New research: high HPV cancer rates linked to high Gardasil vaccination rates
– “Exactly the Opposite of what we Expected”
Last year (2018) we reported on the research of French oncologist Dr. Gérard Delépine, who published an analysis of the HPV vaccine Gardasil showing how increased rates of Gardasil vaccinations are actually correlated with a higher rate of cervical cancer.
Now, researchers at the University of South Alabama are observing the same link of increased Gardasil vaccination rates with an increased rate of HPV related cervical cancers in Alabama.
The researchers and medical doctors commented that this was a “surprising discovery” and that it was “exactly the opposite of what we expected.”
It is highly unlikely this will be reported in any of the corporate-sponsored “mainstream” media sources.
HPV-related cancer rates affect vaccine uptake in Alabama, USA Health study says
USA Health researchers studying HPV vaccination rates in Alabama have made a surprising discovery: Counties with higher rates of HPV-related cancers also showed higher HPV vaccination rates, according to research presented at the Society of Gynecologic Oncology’s Annual Meeting on Women’s Cancer.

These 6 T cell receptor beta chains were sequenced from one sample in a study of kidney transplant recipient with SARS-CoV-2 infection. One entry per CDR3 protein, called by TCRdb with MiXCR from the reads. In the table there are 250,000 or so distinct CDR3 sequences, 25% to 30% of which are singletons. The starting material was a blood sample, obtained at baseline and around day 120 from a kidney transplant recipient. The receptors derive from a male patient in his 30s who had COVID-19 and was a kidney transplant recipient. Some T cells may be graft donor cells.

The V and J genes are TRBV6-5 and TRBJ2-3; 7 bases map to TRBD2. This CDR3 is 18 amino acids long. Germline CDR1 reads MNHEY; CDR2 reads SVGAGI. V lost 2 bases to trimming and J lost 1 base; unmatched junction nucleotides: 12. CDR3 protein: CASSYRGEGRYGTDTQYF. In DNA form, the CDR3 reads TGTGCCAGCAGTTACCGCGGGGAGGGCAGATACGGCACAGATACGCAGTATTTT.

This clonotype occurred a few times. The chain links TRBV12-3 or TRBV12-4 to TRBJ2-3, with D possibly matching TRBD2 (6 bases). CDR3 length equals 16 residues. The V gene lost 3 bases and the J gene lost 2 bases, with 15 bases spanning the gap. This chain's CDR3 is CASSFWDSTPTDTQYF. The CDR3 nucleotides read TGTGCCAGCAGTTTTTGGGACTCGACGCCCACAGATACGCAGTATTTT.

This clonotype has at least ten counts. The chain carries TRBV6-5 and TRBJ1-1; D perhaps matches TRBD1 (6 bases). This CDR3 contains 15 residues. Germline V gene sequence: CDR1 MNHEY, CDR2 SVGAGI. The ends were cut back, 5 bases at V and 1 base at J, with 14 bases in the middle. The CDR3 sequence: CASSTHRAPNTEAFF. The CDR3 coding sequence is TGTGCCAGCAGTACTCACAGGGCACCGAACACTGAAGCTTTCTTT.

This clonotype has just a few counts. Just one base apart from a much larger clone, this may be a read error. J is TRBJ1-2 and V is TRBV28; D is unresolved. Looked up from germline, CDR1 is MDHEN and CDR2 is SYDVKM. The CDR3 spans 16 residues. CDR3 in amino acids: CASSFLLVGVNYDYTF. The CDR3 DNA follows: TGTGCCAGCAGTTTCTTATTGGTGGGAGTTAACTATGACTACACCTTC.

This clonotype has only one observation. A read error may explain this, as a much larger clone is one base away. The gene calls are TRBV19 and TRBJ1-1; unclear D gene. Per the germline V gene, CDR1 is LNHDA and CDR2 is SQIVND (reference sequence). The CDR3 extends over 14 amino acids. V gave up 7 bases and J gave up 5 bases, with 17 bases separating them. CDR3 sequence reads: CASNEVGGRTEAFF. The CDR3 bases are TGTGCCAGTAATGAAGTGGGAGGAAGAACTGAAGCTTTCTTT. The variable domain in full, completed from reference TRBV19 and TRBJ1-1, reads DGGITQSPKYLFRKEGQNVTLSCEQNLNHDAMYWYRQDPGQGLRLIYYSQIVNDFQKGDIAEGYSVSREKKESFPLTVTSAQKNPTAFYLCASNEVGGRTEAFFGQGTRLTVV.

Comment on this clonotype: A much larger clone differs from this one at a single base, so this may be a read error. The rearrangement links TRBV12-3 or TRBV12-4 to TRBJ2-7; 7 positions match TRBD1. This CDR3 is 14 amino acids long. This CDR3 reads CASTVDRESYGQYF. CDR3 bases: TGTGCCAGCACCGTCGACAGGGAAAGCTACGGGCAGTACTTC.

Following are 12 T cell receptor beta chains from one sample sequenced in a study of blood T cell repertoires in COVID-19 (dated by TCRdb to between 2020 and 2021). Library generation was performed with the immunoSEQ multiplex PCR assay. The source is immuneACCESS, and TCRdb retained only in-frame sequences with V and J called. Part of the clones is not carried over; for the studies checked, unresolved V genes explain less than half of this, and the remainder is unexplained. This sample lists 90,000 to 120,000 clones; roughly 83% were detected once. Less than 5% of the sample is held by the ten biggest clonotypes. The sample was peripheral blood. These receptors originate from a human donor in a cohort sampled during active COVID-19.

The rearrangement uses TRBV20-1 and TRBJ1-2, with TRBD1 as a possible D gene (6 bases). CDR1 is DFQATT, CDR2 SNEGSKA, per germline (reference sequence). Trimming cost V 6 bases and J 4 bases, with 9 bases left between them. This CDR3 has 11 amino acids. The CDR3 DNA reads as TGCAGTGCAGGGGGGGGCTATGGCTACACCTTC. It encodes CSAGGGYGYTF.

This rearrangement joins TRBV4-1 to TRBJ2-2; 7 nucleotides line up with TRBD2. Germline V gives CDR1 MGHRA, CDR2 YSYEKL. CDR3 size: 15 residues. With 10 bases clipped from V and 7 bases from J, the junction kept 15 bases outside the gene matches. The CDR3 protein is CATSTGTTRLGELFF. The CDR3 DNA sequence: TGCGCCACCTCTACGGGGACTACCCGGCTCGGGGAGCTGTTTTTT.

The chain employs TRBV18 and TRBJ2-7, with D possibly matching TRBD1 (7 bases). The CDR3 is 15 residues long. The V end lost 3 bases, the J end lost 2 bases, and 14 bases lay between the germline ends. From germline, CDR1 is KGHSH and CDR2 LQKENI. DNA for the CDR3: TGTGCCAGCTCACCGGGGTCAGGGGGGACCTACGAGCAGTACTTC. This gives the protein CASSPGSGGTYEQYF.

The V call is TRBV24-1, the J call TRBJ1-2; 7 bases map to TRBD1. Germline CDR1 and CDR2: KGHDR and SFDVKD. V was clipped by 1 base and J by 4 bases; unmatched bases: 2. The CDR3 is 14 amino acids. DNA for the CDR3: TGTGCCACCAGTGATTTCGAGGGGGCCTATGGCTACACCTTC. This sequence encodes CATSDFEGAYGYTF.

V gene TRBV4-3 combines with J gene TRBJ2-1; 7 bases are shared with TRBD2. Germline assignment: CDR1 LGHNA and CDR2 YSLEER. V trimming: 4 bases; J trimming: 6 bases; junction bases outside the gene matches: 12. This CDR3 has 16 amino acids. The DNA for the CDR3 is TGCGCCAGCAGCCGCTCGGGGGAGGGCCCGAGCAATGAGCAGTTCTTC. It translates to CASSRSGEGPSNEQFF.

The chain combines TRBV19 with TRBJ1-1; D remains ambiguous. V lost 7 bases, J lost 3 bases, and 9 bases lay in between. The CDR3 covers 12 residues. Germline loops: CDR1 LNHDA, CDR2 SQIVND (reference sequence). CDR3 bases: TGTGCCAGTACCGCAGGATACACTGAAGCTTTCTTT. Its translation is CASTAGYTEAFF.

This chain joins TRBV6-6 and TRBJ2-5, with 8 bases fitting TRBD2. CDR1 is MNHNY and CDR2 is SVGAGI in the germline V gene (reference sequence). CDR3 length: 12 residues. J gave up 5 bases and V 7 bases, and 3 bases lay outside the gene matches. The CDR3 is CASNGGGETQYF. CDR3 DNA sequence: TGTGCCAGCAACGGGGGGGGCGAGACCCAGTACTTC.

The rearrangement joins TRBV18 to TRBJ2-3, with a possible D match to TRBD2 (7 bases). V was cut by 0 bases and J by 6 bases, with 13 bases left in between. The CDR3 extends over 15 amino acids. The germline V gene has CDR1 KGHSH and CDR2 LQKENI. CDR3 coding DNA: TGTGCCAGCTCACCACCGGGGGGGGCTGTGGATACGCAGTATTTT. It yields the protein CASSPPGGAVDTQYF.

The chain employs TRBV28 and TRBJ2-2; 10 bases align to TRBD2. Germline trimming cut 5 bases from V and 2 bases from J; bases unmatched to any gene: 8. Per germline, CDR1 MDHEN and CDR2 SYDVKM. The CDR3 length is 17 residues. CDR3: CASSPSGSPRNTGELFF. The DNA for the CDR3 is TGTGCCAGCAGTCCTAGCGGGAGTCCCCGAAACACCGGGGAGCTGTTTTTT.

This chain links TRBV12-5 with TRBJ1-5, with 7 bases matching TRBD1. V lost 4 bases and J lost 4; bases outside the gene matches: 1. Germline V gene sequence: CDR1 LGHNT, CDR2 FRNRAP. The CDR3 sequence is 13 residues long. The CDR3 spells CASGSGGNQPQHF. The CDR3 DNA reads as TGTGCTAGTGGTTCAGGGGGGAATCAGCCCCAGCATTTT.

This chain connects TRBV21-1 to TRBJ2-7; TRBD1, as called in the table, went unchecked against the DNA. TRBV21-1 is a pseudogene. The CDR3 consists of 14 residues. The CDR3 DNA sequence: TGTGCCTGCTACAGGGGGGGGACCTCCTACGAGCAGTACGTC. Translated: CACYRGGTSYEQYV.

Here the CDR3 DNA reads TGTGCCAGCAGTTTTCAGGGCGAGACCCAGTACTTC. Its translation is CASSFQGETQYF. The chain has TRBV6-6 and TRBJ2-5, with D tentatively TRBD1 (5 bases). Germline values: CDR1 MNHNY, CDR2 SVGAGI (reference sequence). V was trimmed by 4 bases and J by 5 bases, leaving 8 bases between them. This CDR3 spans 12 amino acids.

“It was exactly the opposite of what we expected,” said Dr. Jennifer Young Pierce, who heads Cancer Control and Prevention at USA Health Mitchell Cancer Institute.
“We found that the higher the rate of cancer in the county, the higher the rate of vaccination.”
The research was one of 12 studies accepted for oral or poster presentations at the national meeting.
The study sought to explore the reasons why vaccination rates for human papillomavirus (HPV) vary so widely among counties in Alabama, from 33 percent to 66 percent. Researchers expected to find lower vaccination rates in rural counties with fewer physicians and in counties with low incomes, which would have been consistent with national reports from the U.S. Centers for Disease Control and Prevention.
However, the data showed little difference in HPV vaccine uptake between urban and rural counties, and between affluent and poor ones. The seven counties with the highest HPV vaccination rates were both rural and low income, Pierce said.
“The main takeaway is that perception of high cancer risk overcomes traditional disparities that can affect HPV vaccine uptake.”
Meanwhile, the study also found higher HPV vaccination rates among residents who receive government-funded health care and the highest HPV rates in some counties that have no pediatricians.